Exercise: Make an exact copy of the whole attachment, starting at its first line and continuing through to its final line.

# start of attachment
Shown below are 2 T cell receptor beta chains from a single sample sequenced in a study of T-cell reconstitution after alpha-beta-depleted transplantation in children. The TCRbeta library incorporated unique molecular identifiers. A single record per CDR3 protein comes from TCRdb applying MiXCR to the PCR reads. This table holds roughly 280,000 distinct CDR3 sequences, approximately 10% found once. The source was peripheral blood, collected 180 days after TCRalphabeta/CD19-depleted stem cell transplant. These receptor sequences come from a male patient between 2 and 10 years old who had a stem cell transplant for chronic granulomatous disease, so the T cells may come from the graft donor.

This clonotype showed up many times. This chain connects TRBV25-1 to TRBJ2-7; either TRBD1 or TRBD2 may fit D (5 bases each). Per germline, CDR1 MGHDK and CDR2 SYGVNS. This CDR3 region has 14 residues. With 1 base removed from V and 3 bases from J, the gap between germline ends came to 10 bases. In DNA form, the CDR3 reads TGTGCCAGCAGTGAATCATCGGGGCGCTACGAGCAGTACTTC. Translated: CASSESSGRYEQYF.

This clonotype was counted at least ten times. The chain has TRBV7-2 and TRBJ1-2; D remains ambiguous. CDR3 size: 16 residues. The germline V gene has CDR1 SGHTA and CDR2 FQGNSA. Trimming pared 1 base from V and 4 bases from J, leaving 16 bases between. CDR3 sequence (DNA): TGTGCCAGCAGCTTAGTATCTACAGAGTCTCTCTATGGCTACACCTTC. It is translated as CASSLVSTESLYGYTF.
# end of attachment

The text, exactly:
Shown below are 2 T cell receptor beta chains from a single sample sequenced in a study of T-cell reconstitution after alpha-beta-depleted transplantation in children. The TCRbeta library incorporated unique molecular identifiers. A single record per CDR3 protein comes from TCRdb applying MiXCR to the PCR reads. This table holds roughly 280,000 distinct CDR3 sequences, approximately 10% found once. The source was peripheral blood, collected 180 days after TCRalphabeta/CD19-depleted stem cell transplant. These receptor sequences come from a male patient between 2 and 10 years old who had a stem cell transplant for chronic granulomatous disease, so the T cells may come from the graft donor.

This clonotype showed up many times. This chain connects TRBV25-1 to TRBJ2-7; either TRBD1 or TRBD2 may fit D (5 bases each). Per germline, CDR1 MGHDK and CDR2 SYGVNS. This CDR3 region has 14 residues. With 1 base removed from V and 3 bases from J, the gap between germline ends came to 10 bases. In DNA form, the CDR3 reads TGTGCCAGCAGTGAATCATCGGGGCGCTACGAGCAGTACTTC. Translated: CASSESSGRYEQYF.

This clonotype was counted at least ten times. The chain has TRBV7-2 and TRBJ1-2; D remains ambiguous. CDR3 size: 16 residues. The germline V gene has CDR1 SGHTA and CDR2 FQGNSA. Trimming pared 1 base from V and 4 bases from J, leaving 16 bases between. CDR3 sequence (DNA): TGTGCCAGCAGCTTAGTATCTACAGAGTCTCTCTATGGCTACACCTTC. It is translated as CASSLVSTESLYGYTF.